CALIFORNIA | LOCAL
July 13, 1997 |
In the sensation-hungry headlines of the Depression, Winnie Ruth Judd was a star, the apex of a triangle of love, adultery and murder, remembered as the "trunk murderess" who killed her best friends, then shipped their bodies to Union Station, where dismembered parts were discovered by railroad officials who had thought Judd was smuggling contraband venison.
June 4, 1992 |
Murderer Winnie Ruth Judd wasn't too bright. She shipped the dismembered bodies of her two victims from Phoenix to Los Angeles by train, in two trunks and a carpet bag. The cops were waiting. "Tiger Lady," at the Tamarind Theatre, re-creates her true story. In Layce Gardner's tightly constructed chronicle play, most of the tale takes place in Winnie's mind, or at least the part of her mind she allows psychiatrist Elijah Martin to visit.
December 6, 2009 |
This year presented a challenge in picking the best of crime fiction, as perennial favorites and talented newcomers delivered a plethora of well-seasoned goods. But prolonged teeth-gnashing has produced the list of those I consider to be the most notable mystery and thriller reads. George Dawes Green makes a triumphant return to the genre after a 14-year absence with "Ravens" (Grand Central: 336 pp., $24.99). Terror is to be expected when desperate out-of-towners hatch a plan to bilk half the lottery winnings of a rural Georgia family, but Green, already a master of psychological twists, mixes in sly social commentary on religion and the downward economic spiral.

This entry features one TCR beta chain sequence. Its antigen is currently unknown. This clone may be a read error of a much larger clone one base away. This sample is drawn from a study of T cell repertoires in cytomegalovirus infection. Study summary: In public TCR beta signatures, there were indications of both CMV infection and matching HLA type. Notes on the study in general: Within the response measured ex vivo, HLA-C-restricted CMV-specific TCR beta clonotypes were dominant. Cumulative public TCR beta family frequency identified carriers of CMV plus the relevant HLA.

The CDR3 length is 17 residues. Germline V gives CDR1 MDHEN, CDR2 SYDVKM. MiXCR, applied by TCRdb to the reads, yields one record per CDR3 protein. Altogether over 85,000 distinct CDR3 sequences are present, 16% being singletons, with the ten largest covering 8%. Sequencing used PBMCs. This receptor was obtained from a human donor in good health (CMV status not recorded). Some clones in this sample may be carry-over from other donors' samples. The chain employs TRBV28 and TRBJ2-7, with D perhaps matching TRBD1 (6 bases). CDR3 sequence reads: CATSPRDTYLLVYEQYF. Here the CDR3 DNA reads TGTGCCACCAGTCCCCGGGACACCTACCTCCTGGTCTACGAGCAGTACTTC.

CALIFORNIA | LOCAL
October 27, 1998 |
Sorry I missed the recent One Hundred Urns auction in Long Beach, because it sounded like the hottest art show to hit Southern California in days, if not months. While painters drew and painted models in the Space Gallery, spectators were invited to bid on the works. Art pieces that did not draw an offer of at least $15 were destroyed in a controlled burn outside the gallery, with the ashes sealed in urns.